Super User is a question and answer site for computer enthusiasts and power users. Join them; it only takes a minute:

Sign up
Here's how it works:
  1. Anybody can ask a question
  2. Anybody can answer
  3. The best answers are voted up and rise to the top

I have a server with an NFS mounted volume.

When I create a file on a local volume, the time stamp matches the date command.

When I create a file on the NFS mounted volume, the time stamp is off. The time on the NFS server is correct, but the timezone is EDT - one hour different.

# date
Tue Oct 1 15:13:08 ADT 2013

# cd /path/to/local/volume
# touch local
# ls -la local
-rw-r--r-- 1 root root 0 Oct 1 15:13 local

# cd /path/to/nfs/mount
# touch nfs
# ls -la nfs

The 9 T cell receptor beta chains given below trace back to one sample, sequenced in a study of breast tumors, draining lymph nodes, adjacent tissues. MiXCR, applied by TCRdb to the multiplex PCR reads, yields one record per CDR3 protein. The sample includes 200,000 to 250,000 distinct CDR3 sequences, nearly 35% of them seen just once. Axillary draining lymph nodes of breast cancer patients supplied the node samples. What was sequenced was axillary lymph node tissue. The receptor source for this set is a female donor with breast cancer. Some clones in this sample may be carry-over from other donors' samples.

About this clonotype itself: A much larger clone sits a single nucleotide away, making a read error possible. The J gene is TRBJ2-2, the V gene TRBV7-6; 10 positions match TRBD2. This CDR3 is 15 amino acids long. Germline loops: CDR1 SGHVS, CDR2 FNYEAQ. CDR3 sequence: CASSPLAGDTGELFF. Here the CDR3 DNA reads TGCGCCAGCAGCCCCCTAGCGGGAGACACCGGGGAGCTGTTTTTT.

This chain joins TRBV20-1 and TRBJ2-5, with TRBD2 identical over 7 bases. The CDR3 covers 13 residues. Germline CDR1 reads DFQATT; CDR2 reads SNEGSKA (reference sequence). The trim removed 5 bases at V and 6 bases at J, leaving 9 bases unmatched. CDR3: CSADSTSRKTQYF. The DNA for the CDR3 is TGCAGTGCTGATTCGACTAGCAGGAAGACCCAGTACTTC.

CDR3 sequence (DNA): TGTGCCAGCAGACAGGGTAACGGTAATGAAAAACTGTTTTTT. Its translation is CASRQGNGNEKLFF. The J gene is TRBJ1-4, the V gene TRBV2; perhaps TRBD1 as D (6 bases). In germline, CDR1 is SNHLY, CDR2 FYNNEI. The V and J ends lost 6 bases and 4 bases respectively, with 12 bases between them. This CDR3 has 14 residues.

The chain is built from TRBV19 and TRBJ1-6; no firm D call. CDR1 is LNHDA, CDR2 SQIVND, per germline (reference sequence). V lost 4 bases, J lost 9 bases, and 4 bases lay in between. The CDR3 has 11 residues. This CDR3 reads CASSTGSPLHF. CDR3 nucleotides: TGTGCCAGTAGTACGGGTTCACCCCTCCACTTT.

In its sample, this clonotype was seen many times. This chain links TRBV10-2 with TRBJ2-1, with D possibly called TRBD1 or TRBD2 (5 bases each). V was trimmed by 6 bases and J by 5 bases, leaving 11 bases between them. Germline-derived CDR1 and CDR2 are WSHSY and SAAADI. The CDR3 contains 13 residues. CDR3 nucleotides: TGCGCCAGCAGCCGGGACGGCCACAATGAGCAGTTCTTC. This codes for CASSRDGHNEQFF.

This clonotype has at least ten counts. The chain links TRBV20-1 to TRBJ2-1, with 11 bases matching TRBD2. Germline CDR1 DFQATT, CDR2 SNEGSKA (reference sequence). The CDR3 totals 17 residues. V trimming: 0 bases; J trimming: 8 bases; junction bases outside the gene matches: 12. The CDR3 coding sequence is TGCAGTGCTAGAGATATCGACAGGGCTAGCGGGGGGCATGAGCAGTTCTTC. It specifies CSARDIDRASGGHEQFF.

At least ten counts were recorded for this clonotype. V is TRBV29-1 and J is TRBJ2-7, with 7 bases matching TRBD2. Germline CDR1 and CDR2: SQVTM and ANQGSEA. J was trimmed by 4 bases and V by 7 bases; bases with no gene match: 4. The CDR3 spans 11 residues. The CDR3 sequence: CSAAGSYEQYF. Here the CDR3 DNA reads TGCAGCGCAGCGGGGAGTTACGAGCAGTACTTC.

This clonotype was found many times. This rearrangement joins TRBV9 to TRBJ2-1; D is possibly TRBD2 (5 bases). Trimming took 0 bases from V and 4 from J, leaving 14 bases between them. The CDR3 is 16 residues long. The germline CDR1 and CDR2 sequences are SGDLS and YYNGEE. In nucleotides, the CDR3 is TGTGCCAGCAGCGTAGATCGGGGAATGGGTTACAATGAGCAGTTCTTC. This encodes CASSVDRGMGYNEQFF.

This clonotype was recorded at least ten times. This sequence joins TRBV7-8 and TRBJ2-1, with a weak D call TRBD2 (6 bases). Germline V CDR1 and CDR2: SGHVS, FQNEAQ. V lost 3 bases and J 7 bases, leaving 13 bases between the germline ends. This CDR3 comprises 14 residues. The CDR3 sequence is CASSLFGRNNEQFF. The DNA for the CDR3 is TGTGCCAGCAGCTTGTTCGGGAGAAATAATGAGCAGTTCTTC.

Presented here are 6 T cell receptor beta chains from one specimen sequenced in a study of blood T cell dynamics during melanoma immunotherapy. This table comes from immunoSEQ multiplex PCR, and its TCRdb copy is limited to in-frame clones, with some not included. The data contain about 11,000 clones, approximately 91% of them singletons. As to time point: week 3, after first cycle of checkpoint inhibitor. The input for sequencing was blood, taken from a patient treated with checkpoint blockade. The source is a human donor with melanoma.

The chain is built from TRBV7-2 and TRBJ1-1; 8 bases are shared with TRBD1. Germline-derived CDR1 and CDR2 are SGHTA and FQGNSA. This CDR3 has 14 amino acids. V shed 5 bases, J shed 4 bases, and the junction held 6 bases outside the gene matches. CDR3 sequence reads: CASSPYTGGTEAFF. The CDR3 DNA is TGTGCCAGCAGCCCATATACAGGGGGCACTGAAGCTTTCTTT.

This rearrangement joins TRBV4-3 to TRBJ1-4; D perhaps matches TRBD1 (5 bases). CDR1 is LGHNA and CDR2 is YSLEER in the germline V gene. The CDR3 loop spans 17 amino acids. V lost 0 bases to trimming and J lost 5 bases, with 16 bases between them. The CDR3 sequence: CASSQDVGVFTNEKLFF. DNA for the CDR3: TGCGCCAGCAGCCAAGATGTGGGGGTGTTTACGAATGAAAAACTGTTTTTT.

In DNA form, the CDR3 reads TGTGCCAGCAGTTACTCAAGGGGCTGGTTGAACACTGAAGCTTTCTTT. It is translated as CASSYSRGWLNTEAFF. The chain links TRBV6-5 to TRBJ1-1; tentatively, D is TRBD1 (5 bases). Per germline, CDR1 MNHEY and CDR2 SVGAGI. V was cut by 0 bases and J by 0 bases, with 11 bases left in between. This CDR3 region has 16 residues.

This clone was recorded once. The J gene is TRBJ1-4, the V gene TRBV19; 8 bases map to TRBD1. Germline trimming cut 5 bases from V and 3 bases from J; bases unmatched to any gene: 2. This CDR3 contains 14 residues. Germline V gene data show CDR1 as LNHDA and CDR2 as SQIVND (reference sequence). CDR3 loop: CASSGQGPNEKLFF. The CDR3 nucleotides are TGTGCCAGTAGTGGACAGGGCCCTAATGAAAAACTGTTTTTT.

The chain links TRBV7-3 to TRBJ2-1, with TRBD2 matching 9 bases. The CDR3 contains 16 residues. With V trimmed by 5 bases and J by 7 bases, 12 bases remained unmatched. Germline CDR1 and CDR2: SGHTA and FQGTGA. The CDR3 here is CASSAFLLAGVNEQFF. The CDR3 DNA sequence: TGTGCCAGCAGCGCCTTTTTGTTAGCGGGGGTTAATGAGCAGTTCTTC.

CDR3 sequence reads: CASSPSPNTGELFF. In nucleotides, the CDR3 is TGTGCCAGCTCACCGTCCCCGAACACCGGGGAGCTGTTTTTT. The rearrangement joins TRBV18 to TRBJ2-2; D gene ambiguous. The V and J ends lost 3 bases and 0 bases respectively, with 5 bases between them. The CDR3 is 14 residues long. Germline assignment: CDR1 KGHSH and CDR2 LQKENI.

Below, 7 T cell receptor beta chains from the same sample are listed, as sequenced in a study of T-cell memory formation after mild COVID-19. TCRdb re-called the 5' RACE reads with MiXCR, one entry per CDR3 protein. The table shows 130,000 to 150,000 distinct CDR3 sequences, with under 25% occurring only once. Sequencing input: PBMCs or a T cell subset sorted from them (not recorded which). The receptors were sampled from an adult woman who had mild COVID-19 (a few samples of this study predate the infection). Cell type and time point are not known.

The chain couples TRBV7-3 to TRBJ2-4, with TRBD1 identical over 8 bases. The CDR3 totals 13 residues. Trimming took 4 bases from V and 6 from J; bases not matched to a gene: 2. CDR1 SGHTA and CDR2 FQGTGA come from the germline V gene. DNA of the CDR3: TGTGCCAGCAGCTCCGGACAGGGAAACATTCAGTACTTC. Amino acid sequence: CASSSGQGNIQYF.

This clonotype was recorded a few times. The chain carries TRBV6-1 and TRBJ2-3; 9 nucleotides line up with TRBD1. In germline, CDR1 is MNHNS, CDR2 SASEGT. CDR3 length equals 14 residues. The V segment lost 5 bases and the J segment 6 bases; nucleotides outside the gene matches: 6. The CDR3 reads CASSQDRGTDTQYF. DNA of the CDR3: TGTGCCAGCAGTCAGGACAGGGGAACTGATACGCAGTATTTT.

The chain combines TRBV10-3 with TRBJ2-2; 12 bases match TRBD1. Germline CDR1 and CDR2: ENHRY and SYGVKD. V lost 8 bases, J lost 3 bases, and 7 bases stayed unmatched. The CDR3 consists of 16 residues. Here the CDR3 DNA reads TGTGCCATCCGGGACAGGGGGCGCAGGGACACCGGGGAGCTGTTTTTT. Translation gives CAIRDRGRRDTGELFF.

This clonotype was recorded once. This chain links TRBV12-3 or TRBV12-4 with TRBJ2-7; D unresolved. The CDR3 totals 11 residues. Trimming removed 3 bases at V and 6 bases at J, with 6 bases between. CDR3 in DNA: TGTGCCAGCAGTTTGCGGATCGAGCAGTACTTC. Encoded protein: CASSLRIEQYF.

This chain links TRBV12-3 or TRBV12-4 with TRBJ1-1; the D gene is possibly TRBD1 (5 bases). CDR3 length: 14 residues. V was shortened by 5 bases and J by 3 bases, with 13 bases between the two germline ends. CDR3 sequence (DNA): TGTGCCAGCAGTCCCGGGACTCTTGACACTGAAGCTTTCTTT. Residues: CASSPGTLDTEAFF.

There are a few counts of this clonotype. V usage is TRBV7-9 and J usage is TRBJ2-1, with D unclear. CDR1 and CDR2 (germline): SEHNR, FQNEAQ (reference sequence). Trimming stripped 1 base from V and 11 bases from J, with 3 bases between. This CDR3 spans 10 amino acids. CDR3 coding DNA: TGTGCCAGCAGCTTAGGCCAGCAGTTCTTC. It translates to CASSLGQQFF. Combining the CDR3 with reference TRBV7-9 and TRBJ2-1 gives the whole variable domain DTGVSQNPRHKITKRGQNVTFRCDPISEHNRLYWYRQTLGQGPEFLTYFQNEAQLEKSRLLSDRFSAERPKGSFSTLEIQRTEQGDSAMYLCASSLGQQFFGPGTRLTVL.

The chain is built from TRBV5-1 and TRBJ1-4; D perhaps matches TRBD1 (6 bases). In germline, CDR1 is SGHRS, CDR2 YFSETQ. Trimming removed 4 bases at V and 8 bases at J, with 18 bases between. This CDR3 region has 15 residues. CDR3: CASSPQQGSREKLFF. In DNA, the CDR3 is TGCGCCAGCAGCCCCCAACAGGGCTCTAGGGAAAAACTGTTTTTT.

-rw-r--r-- 1 root root 0 Oct 1 12:49 nfs
share|improve this question

The mounted volume is not actually on your system. When you create a file on it, it is actually the remote OS that is doing the creating. Therefore, what you're seeing is probably the remote system's time which is not the same as your own.

If you have ssh access to the machine that exports the NFS volume, you can check by loggin in and running date there.

share|improve this answer
I guess my note about the NFS server having the correct time isn't clear. I logged into the server, and the time is the same, except that it is running a different time zone. The file "nfs" file in the question should then have a timestamp of 14:13, or at least something :13, but it appears to be off by more than an hour. – chris Oct 2 '13 at 19:05
@chris ah, OK. Could you please edit your question to add the output of date on both machines? That should clarify things. Also mention the OS of both machines as well as the filesystem of the nfs volume. If you have ssh access to the machine in question also try creating a file on the exported volume when actually logged in to the machine. Does that make a difference? – terdon Oct 2 '13 at 19:39

You must log in to answer this question.

Not the answer you're looking for? Browse other questions tagged .